South America » Chile » Santiago Region November 9th 2011

Chile is an incredible country - just look at a map. It's not the kind of country you would hear being used as a unit of area (like the more common Wales or Belgium standard sizes), in fact it's less than 10% of it's length at it's widest point. Is this the fewest dimensional country in the world? I would say, it's quite possibly the most isolated in the world. Despite it's incredible length (I believe the most North-South spanning territory), it is almost completely defined by geographical boundaries. I would concede that islands are probably more geographically defined. But other than those? Of all the border crossings into the country, probably the most obvious is Tacna in the far North - a simple foray along the coast into Peru. All the others are somewhat limited ... read more
Immigration on the Chilean Side
Descent

Oceania » New Zealand » North Island » Taupo August 3rd 2009

Mused upon by me at some point, the frequency (around 1 a day) of earthquakes in New Zealand. Naturally, most of them are too small to worry about in any capacity, but the small set of islands in the midst of the South Pacific also is home to an incredibly violent geological past. Lake Taupo, for instance, the giant bullet hole in the centre of the North Island, was created by a gigantic explosion some 25,000 years ago. On my stay on the East Cape, we addressed the numerous safety measures in the event of an earthquake, most importantly, to run like mad up the nearest hill before the impending tidal wave strikes the coast. A side effect of this intensley meaty explosion at some point in the past is a rather attractive aerial view of ... read more
AAAAAAAAAAAAAAAAAGH!
Hello Stranger...
Wish You Were Here

Oceania » New Zealand » North Island » East Coast July 29th 2009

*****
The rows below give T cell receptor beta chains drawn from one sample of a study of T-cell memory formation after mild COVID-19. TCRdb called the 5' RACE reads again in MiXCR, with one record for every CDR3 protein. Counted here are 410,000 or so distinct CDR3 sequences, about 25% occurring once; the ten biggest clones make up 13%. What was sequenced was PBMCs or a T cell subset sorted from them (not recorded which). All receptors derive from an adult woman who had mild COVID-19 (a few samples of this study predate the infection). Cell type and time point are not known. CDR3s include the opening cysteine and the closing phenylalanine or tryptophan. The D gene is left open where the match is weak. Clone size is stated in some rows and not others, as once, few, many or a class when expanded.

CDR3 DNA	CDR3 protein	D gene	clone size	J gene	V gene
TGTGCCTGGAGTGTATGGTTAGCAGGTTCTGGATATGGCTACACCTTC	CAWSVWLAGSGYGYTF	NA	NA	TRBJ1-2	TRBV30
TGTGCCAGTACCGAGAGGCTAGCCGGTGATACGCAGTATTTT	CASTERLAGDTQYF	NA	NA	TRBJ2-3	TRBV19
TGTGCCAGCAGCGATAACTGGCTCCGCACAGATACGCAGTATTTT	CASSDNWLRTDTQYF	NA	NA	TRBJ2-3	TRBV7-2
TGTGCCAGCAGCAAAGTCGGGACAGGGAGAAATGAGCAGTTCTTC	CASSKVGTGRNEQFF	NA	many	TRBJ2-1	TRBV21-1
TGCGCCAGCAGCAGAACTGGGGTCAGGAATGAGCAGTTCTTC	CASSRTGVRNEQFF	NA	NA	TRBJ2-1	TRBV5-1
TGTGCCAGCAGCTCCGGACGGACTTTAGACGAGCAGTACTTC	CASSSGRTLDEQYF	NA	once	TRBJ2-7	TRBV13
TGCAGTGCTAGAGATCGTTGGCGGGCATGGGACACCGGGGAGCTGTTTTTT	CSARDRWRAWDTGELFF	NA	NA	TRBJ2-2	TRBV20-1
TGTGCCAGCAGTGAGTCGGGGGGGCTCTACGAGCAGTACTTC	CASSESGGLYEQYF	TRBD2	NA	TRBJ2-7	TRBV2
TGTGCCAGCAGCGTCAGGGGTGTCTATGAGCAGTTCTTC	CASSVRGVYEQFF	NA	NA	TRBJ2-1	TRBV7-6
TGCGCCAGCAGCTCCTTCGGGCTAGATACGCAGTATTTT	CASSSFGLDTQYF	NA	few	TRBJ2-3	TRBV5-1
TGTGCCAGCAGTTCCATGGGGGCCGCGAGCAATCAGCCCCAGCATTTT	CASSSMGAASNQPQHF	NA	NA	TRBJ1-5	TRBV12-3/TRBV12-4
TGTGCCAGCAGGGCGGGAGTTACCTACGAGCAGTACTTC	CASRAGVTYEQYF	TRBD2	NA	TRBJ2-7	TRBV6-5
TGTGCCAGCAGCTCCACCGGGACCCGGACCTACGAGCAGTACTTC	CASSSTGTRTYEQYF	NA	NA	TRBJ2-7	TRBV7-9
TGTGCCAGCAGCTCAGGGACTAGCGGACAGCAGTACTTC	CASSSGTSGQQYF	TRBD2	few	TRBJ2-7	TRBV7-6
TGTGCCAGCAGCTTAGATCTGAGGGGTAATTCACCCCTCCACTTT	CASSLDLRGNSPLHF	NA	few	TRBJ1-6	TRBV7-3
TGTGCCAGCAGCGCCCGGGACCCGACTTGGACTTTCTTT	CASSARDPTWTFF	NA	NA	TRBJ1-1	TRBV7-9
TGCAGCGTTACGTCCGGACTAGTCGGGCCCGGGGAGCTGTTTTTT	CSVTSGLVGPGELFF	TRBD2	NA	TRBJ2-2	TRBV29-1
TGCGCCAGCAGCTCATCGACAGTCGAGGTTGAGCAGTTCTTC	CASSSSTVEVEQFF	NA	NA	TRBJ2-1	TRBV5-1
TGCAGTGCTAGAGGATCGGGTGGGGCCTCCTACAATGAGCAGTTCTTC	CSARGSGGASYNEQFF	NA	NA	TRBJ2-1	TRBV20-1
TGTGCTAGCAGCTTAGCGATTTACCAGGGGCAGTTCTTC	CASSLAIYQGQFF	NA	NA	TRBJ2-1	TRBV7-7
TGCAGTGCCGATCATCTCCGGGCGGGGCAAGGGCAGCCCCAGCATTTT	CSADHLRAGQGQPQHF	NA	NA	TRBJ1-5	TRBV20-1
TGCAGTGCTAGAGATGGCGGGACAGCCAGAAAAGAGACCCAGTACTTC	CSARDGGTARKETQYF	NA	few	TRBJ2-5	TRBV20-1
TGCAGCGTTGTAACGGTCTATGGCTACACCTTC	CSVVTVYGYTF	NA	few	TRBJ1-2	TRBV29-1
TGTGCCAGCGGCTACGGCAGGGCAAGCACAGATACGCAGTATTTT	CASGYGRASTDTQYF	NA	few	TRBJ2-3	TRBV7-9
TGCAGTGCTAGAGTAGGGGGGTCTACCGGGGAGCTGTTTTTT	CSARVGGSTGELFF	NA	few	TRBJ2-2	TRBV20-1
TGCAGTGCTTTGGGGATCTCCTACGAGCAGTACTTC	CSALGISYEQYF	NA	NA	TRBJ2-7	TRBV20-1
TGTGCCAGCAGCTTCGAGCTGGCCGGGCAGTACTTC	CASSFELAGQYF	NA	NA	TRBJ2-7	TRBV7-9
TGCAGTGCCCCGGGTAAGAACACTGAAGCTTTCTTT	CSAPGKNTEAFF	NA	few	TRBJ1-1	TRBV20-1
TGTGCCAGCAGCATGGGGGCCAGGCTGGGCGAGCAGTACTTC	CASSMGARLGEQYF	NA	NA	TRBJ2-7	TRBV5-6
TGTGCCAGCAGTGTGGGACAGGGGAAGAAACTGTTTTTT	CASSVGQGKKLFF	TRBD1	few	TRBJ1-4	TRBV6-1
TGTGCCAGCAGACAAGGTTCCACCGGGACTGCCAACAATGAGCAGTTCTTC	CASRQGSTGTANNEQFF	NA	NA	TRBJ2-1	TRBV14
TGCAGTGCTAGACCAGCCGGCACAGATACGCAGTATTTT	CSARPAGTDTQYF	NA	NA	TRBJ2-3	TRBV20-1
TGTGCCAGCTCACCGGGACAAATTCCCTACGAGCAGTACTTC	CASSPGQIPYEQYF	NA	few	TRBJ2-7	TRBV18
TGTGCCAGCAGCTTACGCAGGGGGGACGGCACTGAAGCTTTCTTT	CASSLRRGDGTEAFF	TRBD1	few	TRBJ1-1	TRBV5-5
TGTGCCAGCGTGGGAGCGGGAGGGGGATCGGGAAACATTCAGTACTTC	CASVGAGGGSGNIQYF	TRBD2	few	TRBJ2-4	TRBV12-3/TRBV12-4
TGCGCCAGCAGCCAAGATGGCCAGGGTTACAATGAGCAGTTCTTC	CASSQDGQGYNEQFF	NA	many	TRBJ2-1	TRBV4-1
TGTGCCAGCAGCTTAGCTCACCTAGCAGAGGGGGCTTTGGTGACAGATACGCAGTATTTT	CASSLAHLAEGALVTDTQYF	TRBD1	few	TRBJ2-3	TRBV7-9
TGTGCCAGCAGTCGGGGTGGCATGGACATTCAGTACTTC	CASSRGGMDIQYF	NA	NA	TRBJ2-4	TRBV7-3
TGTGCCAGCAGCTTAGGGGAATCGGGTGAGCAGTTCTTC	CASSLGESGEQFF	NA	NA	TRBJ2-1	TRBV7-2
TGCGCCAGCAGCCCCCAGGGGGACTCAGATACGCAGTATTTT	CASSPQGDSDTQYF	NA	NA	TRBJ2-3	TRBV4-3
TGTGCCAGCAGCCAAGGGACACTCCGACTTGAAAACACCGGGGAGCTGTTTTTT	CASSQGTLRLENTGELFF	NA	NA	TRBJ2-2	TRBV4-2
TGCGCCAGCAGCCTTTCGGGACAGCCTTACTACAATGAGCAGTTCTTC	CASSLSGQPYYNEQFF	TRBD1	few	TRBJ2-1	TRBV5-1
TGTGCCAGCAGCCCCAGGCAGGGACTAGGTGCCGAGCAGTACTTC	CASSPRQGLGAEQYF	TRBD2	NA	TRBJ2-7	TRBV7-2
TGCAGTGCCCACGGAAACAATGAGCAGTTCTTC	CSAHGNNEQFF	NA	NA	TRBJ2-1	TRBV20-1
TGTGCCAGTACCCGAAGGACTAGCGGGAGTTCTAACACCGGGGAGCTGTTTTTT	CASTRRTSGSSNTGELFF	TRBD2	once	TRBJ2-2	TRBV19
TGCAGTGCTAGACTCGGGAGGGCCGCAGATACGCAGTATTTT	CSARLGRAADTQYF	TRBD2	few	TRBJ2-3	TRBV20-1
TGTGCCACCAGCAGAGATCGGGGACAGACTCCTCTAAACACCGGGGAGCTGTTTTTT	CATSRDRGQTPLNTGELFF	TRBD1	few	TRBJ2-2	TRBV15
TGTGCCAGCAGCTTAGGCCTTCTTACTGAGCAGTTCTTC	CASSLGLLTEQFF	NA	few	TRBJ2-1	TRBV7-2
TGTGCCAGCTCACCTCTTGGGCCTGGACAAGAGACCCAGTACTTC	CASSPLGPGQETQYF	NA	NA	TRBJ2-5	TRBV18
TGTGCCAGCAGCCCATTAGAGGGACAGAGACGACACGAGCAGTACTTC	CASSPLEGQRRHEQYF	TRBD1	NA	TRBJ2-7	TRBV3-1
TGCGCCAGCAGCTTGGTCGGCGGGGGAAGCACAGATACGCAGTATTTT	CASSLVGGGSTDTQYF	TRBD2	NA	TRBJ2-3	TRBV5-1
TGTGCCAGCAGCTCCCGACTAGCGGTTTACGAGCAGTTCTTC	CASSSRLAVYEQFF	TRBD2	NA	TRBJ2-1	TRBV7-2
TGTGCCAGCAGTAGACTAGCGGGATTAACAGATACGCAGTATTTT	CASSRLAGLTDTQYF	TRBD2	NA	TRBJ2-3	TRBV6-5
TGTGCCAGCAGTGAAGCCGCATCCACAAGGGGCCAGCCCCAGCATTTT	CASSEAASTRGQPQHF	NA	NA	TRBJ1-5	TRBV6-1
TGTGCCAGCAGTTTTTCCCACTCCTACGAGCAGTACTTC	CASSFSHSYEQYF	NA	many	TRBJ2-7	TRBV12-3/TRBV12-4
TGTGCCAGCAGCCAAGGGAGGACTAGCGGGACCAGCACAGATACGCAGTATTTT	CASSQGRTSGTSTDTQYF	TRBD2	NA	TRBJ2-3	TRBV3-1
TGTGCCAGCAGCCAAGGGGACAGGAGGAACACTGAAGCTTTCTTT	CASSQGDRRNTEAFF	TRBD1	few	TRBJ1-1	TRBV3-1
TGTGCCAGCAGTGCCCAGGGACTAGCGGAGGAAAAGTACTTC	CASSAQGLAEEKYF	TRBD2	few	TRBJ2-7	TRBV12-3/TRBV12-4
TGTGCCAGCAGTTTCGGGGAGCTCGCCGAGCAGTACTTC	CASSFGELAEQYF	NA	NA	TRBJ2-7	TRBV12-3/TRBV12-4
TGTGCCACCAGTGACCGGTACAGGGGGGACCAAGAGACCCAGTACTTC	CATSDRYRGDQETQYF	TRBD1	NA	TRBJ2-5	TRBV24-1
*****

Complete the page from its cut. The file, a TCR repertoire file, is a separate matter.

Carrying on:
In contrast to the busy tourist bus route of the centre of the North Island, New Zealand's East Cape promised to be a venture into the rural, remote, and beautiful culture, lifestyle, and scenery that makes New Zealand unique. The first night was spend in a tiny lodge, boasting the only wild stingray feeding in the world. Unfortunately they had been scared away by a recent storm and would not respond despite the guide standing knee deep in the sea throwing out fish oil for a good hour. The saving grace was, without doubt, an immense barbeque and mussels banquet - apparently costing around $2 per kilo, a fraction of the price and a multiple of the quality found in the UK. Anyway, the real reason I am in New Zealand is (amongst others) to witness ... read more
'Sunrise'
Tucks
Sunset

Oceania » New Zealand » North Island July 23rd 2009

My main (vague) objective for this trip was to, above all else, have a decently wicked summer. Clearly New Zealand is the place to be, but the reason why I decided to visit the other side of the world escaped me, as I stepped out of Auckland International. New Zealand - possibly officially the furthest country from my home town of humble UK - is of course so far South it is experiencing the bleak midwinter as you read this.* Luckily for me though, Auckland (at least) in winter is indistiguishable from the UK in summer. Auckland is a city pinched by bays of two oceans. The harbour bridge (although not nearly as impressive as Sydney's) spans across to part of the North and complements the skyline's impressive spattering of skyscrapers. It is officially the largest ... read more
Auckland and Mount Eden Crater
Cathedral Cove and Guardian Seagull
Sheep Surfing!

Oceania » Australia » New South Wales » Sydney July 17th 2009

It is worth noting that I am currently wrestling with an onset of what I can only hope is delayed jetlag (although there are a number of things I have done in the last 48 hours that may be responsible), and so this blog may not begin as coherently as may be desired from all you eager readers. Anyway, for those of you who don't know, I am setting off to add the Southern Hemisphere to my conquered places list (a list which currently consists of The Northern Hemisphere ). This begins with a short stopover in Sydney. During the (double decker) train ride to the centre of the city, I considered treating my backpack like a dog to elicit strange and confused reactions from the general public, but decide against it. In retrospect this would ... read more
Sydney Opera House through a pinhole
Parlimental Building Pointed out by Kind Statue
Skyscrapers and Sky